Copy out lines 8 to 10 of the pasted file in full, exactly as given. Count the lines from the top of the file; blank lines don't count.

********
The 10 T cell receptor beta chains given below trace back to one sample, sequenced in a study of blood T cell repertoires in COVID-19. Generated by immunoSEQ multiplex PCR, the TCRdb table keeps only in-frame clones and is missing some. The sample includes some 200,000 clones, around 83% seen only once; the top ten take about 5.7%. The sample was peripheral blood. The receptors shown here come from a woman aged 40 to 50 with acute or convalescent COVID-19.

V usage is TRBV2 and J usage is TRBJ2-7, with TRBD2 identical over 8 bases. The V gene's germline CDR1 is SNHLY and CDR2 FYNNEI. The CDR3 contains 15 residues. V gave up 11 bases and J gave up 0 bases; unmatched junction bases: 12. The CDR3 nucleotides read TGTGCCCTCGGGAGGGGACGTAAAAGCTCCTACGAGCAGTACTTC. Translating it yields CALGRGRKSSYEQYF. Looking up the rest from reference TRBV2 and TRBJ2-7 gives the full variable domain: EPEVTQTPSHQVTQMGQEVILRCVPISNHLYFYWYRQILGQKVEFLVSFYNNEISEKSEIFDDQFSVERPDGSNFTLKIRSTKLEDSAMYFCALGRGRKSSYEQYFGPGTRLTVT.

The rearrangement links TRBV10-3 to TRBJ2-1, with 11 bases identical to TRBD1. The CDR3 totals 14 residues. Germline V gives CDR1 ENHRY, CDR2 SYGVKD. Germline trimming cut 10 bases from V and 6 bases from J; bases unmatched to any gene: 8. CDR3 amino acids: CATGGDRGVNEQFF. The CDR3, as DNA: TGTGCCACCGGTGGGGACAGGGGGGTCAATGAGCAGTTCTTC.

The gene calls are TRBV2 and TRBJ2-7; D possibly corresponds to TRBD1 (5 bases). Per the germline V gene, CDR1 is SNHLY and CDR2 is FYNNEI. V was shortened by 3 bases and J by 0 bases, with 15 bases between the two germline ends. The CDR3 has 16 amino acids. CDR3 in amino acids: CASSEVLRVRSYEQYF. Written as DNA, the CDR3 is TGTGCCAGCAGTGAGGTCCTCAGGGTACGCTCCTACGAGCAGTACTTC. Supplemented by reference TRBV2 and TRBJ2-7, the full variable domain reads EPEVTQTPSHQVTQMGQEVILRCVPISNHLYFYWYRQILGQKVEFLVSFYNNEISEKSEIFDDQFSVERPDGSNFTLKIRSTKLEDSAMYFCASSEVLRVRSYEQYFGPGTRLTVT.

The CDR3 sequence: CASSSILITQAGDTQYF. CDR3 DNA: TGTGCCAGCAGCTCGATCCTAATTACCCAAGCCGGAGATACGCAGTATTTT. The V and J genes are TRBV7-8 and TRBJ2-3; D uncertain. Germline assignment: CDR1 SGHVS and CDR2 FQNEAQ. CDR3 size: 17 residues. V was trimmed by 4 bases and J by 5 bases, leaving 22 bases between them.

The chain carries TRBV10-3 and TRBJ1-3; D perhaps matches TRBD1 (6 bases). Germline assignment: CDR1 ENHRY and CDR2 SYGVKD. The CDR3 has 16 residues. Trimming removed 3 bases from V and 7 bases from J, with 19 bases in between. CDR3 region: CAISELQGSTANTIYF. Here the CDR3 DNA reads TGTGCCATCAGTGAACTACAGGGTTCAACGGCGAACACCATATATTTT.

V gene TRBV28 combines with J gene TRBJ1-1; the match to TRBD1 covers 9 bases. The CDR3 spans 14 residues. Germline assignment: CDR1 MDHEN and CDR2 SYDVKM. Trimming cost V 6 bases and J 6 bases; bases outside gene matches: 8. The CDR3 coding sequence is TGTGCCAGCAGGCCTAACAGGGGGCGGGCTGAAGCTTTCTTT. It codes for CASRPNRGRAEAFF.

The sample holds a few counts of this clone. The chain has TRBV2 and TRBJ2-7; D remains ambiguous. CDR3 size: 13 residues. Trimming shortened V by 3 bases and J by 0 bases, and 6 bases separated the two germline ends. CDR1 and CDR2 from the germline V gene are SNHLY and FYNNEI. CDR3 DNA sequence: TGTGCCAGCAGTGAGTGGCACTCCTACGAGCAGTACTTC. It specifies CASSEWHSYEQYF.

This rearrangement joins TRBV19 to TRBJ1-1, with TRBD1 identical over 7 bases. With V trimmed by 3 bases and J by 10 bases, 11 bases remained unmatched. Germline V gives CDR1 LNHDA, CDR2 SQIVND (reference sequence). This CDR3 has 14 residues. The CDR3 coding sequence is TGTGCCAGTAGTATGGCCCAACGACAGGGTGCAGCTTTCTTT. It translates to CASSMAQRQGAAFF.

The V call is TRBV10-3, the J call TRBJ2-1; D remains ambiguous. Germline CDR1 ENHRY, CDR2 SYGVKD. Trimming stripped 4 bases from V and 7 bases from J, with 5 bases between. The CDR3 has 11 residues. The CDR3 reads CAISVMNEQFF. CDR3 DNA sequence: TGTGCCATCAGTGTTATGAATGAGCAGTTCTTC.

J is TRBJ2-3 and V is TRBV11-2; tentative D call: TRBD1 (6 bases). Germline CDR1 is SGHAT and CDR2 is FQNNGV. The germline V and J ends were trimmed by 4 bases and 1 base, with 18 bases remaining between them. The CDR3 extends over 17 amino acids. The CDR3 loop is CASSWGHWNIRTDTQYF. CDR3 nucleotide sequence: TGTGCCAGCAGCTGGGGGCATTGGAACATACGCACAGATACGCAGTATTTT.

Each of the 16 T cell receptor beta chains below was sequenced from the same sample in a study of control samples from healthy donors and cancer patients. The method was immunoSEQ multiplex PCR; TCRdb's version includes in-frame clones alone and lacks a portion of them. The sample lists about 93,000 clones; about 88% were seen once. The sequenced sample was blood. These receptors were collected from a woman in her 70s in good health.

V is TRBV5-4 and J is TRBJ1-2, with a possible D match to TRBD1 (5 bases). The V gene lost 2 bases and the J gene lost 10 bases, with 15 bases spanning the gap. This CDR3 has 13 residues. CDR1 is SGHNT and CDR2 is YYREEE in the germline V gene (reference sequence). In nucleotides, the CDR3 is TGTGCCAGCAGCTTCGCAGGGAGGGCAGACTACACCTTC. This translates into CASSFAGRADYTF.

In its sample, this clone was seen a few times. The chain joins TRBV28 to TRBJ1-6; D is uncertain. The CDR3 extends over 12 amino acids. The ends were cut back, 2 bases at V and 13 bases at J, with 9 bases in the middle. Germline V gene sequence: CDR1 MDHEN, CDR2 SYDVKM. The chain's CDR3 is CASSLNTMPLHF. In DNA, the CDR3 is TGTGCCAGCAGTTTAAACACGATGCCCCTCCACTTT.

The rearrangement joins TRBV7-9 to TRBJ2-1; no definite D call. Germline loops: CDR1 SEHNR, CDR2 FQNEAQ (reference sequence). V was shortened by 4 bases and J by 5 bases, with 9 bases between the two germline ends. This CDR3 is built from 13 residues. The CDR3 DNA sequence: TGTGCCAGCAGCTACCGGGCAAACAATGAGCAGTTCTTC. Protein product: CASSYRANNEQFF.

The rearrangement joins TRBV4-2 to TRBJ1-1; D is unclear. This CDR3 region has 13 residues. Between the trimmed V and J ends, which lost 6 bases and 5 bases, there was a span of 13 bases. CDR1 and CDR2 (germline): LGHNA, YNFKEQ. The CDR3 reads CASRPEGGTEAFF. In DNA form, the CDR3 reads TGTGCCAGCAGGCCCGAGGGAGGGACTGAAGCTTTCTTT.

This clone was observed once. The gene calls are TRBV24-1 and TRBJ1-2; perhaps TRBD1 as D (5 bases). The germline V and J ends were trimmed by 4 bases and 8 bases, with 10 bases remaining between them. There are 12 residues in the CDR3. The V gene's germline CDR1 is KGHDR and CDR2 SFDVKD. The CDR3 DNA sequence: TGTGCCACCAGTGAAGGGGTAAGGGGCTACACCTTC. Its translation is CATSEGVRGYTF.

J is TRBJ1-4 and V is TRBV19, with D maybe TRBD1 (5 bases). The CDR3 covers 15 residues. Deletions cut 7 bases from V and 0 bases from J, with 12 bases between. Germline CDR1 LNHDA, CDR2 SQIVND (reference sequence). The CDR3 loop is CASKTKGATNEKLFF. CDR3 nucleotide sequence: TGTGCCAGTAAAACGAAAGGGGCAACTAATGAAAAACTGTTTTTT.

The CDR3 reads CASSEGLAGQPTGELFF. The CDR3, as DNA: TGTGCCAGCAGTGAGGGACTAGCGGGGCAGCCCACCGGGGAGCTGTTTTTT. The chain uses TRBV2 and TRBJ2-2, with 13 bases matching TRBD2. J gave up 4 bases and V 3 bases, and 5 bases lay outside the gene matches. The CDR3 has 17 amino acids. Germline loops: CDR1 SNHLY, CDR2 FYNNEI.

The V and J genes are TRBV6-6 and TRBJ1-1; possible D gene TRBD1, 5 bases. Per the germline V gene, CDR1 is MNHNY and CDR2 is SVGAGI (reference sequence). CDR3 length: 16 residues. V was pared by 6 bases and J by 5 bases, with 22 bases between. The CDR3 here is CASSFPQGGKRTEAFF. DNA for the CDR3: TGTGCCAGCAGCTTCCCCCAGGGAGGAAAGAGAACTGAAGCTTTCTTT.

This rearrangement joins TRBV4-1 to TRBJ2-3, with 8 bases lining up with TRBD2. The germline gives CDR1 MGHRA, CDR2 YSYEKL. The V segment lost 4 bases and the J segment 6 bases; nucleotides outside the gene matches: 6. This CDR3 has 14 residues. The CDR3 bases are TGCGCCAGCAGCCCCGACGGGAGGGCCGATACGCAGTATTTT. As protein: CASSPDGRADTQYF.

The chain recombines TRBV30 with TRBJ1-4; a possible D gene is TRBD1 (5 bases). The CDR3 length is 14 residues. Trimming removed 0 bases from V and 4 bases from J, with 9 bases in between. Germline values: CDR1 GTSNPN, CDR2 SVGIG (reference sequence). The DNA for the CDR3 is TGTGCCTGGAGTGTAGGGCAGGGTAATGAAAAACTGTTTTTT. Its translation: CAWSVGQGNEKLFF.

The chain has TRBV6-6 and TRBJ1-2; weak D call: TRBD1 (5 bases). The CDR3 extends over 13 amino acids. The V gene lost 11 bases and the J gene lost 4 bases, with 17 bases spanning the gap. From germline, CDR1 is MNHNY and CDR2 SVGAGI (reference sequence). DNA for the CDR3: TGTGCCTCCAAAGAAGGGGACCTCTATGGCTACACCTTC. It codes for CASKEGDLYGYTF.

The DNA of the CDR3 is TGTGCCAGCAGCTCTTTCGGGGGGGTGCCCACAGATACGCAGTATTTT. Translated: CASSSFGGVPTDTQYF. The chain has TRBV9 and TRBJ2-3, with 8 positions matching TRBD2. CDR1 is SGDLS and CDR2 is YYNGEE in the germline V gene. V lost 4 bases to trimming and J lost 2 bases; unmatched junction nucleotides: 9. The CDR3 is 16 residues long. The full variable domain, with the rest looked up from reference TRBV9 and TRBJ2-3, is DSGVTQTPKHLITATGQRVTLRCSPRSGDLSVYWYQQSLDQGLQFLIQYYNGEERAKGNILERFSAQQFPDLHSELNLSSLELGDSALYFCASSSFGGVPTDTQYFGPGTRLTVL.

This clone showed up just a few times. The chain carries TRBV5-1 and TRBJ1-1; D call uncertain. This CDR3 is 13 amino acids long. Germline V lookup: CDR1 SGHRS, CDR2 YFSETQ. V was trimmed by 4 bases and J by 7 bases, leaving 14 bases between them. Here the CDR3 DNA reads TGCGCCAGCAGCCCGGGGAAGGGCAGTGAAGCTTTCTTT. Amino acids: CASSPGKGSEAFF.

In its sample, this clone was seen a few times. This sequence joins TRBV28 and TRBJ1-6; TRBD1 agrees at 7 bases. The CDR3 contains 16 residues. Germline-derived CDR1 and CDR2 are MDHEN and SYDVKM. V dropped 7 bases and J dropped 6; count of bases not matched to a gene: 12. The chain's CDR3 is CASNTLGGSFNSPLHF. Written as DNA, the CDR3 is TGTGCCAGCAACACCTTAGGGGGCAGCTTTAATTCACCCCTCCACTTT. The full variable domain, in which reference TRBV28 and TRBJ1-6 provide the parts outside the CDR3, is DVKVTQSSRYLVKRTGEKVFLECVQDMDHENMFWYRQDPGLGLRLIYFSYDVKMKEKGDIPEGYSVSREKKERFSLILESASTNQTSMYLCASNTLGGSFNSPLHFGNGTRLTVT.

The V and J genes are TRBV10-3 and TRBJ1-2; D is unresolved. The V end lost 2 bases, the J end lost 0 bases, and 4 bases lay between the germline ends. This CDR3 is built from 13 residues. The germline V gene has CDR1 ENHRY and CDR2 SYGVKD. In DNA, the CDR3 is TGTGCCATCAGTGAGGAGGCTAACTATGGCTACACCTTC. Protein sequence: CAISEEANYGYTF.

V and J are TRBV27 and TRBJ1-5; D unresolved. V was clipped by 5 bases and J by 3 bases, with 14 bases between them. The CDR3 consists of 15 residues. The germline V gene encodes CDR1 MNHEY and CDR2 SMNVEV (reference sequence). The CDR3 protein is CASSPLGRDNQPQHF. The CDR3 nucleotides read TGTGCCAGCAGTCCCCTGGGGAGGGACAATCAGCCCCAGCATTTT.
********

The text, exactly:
The sample holds a few counts of this clone. The chain has TRBV2 and TRBJ2-7; D remains ambiguous. CDR3 size: 13 residues. Trimming shortened V by 3 bases and J by 0 bases, and 6 bases separated the two germline ends. CDR1 and CDR2 from the germline V gene are SNHLY and FYNNEI. CDR3 DNA sequence: TGTGCCAGCAGTGAGTGGCACTCCTACGAGCAGTACTTC. It specifies CASSEWHSYEQYF.

This rearrangement joins TRBV19 to TRBJ1-1, with TRBD1 identical over 7 bases. With V trimmed by 3 bases and J by 10 bases, 11 bases remained unmatched. Germline V gives CDR1 LNHDA, CDR2 SQIVND (reference sequence). This CDR3 has 14 residues. The CDR3 coding sequence is TGTGCCAGTAGTATGGCCCAACGACAGGGTGCAGCTTTCTTT. It translates to CASSMAQRQGAAFF.

The V call is TRBV10-3, the J call TRBJ2-1; D remains ambiguous. Germline CDR1 ENHRY, CDR2 SYGVKD. Trimming stripped 4 bases from V and 7 bases from J, with 5 bases between. The CDR3 has 11 residues. The CDR3 reads CAISVMNEQFF. CDR3 DNA sequence: TGTGCCATCAGTGTTATGAATGAGCAGTTCTTC.